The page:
Sector strategies: Introduction


In November 2011, the global community will meet in Busan, South Korea, to review progress on implementation of the Paris Declaration and Accra Agenda for Action. Through the Working Party on Aid Effectiveness (WP-EFF), preparations are under way to take stock of progress made by donors and partner countries in implementation of joint commitments.

The OECD/DAC definition of capacity and capacity development is adopted as a default: Capacity is the ability of people, organisations and society as a whole to manage their affairs successfully. Capacity development is the process whereby people, organisations and society as a whole unleash, strengthen, create, adapt and maintain capacity over time. 

These definitions remain quite general and call for further precision in order to be operationally useful (see box).

Box 1: Discussing Capacity Development

Different organisations and institutional networks view capacity development in a variety of ways, for example:

  • UNDP concentrates on four strategic priorities: institutional arrangements and incentives, leadership, knowledge and accountability.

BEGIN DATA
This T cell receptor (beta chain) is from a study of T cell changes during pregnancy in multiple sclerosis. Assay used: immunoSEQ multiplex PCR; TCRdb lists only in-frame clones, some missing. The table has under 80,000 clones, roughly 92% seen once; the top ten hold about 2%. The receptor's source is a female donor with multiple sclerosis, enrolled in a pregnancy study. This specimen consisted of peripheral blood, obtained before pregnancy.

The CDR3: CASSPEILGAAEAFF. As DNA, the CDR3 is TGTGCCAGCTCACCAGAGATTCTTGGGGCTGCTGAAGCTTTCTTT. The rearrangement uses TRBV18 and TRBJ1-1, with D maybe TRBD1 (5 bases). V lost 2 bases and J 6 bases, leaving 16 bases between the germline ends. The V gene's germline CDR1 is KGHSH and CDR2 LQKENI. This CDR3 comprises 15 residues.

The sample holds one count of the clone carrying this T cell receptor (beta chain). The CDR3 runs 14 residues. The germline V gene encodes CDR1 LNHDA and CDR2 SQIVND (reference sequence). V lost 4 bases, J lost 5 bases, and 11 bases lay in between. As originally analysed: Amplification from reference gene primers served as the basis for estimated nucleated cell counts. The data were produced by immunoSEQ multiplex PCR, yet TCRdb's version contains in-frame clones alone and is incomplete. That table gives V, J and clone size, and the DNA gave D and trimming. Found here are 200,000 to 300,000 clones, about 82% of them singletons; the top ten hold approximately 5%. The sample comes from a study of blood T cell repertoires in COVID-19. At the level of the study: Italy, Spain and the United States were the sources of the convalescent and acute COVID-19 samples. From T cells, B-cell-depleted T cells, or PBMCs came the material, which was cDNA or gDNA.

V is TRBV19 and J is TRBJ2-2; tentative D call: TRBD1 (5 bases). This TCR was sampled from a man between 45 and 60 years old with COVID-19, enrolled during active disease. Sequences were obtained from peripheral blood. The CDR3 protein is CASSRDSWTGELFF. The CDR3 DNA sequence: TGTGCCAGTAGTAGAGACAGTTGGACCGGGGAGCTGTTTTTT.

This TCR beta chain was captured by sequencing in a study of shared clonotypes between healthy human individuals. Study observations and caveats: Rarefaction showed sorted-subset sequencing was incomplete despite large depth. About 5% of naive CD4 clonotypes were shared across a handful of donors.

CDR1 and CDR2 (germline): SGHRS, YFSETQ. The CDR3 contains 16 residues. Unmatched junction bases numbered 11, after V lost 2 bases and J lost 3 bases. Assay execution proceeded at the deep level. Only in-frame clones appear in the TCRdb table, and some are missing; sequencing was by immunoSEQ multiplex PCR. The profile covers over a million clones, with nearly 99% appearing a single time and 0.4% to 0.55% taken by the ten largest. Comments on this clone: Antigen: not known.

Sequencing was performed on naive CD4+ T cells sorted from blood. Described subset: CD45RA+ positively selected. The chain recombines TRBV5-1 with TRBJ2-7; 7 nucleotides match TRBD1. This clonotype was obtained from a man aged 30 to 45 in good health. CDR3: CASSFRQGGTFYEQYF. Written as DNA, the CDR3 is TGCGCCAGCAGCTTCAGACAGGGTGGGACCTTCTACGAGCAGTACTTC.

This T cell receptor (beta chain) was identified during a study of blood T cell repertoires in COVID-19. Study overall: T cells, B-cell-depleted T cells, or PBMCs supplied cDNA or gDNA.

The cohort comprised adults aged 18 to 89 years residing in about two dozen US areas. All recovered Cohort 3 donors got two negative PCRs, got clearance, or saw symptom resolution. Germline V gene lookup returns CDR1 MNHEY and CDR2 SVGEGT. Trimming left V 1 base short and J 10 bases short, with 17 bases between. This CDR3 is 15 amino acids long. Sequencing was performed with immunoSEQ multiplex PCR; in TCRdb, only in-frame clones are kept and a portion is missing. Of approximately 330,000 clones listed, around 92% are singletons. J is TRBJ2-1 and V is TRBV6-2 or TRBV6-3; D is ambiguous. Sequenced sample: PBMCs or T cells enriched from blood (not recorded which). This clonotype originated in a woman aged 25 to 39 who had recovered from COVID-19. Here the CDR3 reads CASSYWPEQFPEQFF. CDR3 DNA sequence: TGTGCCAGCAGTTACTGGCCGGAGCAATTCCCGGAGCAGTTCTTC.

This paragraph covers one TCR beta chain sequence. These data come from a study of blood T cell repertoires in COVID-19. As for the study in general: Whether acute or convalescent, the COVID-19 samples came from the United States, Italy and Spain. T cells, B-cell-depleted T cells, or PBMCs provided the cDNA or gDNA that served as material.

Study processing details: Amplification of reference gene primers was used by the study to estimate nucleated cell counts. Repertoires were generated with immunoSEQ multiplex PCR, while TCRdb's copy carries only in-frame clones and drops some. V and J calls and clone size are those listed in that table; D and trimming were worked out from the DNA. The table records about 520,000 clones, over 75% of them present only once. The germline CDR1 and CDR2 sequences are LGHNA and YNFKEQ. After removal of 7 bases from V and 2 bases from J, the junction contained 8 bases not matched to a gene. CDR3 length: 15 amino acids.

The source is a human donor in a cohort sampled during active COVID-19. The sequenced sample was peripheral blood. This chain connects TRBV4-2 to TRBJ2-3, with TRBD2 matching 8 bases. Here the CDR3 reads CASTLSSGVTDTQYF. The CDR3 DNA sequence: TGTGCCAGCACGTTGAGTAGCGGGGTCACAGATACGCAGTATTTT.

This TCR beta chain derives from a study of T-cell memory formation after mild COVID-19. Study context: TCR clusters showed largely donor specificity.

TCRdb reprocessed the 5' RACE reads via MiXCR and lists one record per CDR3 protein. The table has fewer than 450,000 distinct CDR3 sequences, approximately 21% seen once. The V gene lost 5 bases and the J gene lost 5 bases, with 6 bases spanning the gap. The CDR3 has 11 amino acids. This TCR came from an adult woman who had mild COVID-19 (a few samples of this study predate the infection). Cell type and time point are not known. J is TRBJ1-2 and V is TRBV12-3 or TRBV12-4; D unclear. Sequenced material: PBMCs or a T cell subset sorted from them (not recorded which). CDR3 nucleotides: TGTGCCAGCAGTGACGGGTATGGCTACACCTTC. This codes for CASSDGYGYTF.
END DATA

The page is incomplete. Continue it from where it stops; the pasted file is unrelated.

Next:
• NEPAD’s Capacity Development Strategic Framework has six cornerstones: leadership transformation; citizen transformation; knowledge and innovation; using African potential, skills, and resources; capacity of capacity builders; integrated planning and implementation.
  • The ECDPM capacity study distinguishes five core capabilities: to commit and engage; to carry out technical, service delivery and logistical tasks; to relate and attract resources and support; to adapt and self-renew; and to balance coherence and diversity.
  • The Accra Agenda for Action’s strategic priorities are: civil society and private sector engagement, country systems, enabling environments and incentives, capacity development in fragile situations, integrating capacity development in national and sector strategies, relevance, quality, and choice of capacity development support.

It is difficult to discuss “capacity development” without first determining what kind of capacity is needed and what it should look like in operation.  Without this clarity, discussions on capacity development tend to become general exchanges on what makes for good development practice.  Regardless of which of these or other approaches is used, it is critical for practitioners to understand what they are seeking in terms of capacity and to use this as the basis for identifying activities which will help to encourage its development, rather than assuming that certain mechanisms will automatically enhance capacity.